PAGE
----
Peyer's patches


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Peyer's patches

one of a group of solitary nodules or groups of lymph nodes forming a single layer in the mucous membrane of the ileum opposite the mesenteric attachment. They are oval patches about 1 cm wide that extend for about 4 cm along the intestine. In most individuals they appear in the distal ileum, but they also appear in the jejunum of a few individuals.

Peyer's patches

oval, elevated patches of closely packed lymph follicles in mucous and submucous layers of the small intestine. Called also aggregated lymphatic nodules.

continuous Peyer's patches
found in the terminal ileum in calves, lambs, piglets. Thought to be a primary site for B-cell generation; involute with age.
References in periodicals archive ?
In our study, DogCV DNA was detected in lymphoid tissues, including Peyer's patches, even for dogs 3 and 4, where no clinical or histologic enteric lesions were detectable.
It is also speculated that the formation of immune complexes of pectic polysaccharide-reacting natural IgA antibody with the active pectic polysaccharides in the intestinal fluid may not only participate in incorporation of the active pectic polysaccharides into Peyer's patches but also activate complement components in the fluid to result in certain modulations of the intestinal immune system.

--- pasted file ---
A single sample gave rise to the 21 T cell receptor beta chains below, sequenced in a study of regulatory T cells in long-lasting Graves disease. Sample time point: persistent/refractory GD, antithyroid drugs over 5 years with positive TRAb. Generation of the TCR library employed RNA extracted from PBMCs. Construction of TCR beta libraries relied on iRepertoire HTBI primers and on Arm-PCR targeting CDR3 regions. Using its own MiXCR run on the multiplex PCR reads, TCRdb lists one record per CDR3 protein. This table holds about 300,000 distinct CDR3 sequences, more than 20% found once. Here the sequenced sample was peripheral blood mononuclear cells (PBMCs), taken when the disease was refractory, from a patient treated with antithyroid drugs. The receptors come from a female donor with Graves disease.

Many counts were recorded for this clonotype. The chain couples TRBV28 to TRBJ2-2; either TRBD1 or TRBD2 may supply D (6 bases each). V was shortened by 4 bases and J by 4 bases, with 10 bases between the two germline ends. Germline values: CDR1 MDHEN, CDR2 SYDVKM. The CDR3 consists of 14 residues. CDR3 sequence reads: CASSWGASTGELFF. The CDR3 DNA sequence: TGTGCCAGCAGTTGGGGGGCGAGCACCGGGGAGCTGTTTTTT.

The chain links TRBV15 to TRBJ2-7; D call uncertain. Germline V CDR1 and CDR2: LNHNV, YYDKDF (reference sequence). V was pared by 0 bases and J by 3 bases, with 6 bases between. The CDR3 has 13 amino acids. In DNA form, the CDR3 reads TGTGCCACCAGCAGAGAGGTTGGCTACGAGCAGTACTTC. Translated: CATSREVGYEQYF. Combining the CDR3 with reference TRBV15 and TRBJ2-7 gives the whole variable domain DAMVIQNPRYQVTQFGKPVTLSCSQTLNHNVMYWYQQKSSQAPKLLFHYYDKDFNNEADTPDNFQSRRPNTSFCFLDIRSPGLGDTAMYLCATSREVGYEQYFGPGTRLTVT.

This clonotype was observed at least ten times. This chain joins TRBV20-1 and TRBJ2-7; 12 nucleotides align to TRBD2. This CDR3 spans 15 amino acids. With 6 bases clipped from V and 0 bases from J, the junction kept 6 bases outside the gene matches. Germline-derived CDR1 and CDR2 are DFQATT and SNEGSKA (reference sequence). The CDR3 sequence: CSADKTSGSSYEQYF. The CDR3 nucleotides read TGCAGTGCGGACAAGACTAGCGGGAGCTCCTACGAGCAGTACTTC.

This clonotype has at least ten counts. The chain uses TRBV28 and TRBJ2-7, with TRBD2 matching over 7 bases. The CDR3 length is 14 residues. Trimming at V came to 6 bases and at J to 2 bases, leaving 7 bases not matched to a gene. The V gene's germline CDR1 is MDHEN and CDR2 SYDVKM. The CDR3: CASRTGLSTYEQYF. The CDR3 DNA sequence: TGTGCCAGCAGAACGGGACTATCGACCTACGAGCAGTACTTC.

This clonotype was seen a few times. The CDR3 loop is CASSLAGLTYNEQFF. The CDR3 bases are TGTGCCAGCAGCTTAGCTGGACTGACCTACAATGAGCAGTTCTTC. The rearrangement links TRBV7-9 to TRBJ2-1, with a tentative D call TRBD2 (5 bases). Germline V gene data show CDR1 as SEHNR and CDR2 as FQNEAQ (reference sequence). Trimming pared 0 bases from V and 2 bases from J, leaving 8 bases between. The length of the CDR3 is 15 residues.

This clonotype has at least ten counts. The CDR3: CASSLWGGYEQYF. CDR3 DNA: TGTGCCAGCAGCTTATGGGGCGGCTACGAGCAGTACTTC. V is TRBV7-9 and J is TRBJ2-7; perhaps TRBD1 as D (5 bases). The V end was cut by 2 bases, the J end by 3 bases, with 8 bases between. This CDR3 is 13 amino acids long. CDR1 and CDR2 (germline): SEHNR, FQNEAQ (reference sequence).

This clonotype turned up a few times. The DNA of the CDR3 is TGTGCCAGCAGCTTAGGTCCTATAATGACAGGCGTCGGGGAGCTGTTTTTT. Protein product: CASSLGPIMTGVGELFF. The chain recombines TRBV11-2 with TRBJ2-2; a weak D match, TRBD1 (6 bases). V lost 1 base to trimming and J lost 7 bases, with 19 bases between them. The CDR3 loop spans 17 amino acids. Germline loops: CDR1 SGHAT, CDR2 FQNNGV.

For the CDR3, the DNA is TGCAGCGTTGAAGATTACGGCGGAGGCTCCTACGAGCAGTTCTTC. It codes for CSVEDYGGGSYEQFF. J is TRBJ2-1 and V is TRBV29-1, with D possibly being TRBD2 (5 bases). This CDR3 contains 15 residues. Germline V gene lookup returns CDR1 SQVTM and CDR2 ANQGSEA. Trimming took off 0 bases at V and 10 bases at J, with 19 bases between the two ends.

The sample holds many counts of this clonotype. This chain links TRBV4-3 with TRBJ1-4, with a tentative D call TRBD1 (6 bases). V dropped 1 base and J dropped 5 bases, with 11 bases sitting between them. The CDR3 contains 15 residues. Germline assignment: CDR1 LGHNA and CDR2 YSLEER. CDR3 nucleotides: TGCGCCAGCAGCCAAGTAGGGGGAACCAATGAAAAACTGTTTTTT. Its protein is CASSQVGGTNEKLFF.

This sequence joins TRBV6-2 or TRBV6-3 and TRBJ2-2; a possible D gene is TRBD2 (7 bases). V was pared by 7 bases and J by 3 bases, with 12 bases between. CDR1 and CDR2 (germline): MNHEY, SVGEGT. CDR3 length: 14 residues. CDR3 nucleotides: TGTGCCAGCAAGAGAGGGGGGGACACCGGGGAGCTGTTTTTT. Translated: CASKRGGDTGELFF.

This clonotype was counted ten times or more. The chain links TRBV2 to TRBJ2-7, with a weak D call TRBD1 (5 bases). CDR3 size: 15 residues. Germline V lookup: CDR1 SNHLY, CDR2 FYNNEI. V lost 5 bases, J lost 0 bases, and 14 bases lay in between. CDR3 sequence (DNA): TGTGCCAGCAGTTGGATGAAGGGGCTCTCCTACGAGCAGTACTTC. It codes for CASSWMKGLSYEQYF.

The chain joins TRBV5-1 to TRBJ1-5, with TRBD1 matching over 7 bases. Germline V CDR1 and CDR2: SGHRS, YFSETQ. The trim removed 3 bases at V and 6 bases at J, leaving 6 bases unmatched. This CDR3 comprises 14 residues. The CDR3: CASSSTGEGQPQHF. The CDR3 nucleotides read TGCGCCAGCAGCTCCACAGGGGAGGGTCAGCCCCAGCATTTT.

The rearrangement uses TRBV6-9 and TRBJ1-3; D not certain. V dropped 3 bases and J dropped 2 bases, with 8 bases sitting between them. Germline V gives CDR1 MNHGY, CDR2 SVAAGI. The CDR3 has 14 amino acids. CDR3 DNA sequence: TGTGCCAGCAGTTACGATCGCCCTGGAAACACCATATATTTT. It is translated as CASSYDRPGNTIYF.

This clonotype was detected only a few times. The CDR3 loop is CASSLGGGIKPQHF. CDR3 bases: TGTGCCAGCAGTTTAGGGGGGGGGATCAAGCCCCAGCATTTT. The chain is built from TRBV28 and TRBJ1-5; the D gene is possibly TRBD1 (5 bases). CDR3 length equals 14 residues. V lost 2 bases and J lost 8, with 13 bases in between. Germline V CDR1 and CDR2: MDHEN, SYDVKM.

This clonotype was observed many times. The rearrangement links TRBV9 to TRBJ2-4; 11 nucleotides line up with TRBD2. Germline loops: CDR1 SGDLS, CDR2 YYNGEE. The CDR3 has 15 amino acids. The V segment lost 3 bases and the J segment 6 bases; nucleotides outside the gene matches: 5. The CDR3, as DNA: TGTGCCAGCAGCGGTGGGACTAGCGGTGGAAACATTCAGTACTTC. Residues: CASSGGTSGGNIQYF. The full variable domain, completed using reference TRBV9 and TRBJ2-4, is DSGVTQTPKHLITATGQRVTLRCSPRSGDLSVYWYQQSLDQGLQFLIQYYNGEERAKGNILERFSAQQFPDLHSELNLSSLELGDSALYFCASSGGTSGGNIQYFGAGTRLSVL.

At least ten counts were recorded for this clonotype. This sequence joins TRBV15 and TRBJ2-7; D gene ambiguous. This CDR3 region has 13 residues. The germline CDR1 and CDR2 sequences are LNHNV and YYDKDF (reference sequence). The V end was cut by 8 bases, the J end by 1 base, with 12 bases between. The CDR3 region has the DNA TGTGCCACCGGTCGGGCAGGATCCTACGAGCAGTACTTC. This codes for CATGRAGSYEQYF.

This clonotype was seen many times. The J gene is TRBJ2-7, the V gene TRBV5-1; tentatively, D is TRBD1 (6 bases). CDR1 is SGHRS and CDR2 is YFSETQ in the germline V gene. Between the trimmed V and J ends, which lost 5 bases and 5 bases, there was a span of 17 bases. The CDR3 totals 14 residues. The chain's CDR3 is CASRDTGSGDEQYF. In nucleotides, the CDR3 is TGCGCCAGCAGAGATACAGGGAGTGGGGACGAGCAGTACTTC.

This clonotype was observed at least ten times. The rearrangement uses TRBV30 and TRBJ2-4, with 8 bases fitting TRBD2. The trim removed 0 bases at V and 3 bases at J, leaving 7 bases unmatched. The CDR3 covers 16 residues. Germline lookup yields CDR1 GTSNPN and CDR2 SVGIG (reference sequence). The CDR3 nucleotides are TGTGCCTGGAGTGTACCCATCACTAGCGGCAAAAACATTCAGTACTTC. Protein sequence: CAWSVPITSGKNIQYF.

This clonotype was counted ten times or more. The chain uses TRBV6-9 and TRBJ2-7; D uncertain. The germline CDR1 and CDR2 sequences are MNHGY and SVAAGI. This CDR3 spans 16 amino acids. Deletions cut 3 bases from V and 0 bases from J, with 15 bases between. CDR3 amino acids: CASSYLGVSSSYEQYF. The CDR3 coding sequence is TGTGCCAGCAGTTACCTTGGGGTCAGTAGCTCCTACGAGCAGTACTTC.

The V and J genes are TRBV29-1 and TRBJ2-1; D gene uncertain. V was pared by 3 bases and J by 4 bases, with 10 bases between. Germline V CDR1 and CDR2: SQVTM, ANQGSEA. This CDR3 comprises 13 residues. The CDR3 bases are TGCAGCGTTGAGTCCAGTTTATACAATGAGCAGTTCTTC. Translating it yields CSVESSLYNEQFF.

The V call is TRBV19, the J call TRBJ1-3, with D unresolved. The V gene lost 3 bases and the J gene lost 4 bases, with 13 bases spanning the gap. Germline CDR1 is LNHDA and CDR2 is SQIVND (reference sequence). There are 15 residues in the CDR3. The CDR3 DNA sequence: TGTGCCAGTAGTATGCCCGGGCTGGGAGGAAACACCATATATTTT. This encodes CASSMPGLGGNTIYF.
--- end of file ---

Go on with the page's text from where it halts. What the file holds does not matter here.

Selective adherence of IgA to murine Peyer's patches M cells: evidence for a novel IgA receptor.
Peyer's patches, the lymphoid bodies that surround the lumen of the small and large intestines, can be damaged by antibiotics and environmental toxins over a lifetime and may not produce enough T cells.
Lymphocytes in the intestinal mucosa such as Peyer's patches are eliminated from the mucosa and migrated through the mesentric lymph nodes to reach systemic circulation to regulate defense system of the other mucosal sites like upper respiratory tract as well as regulates systemic immune response (McGhee et al.
Salmonella typhimurium initiates murine infection by penetrating and destroying the specialized epithelial M cells of the Peyer's patches.
Gut-associated lymphoid tissue (GALT) is represented by Peyer's patches (think about beefing up Peyer's patches with Rebas, from Pleo Sanum--MG), tonsils, mesenteric lymph nodes, and appendix.
Although integrins are not present on the apical surface of enterocytes, they are located on the apical surface of microfold cells found in Peyer's patches along the intestinal lumen (18).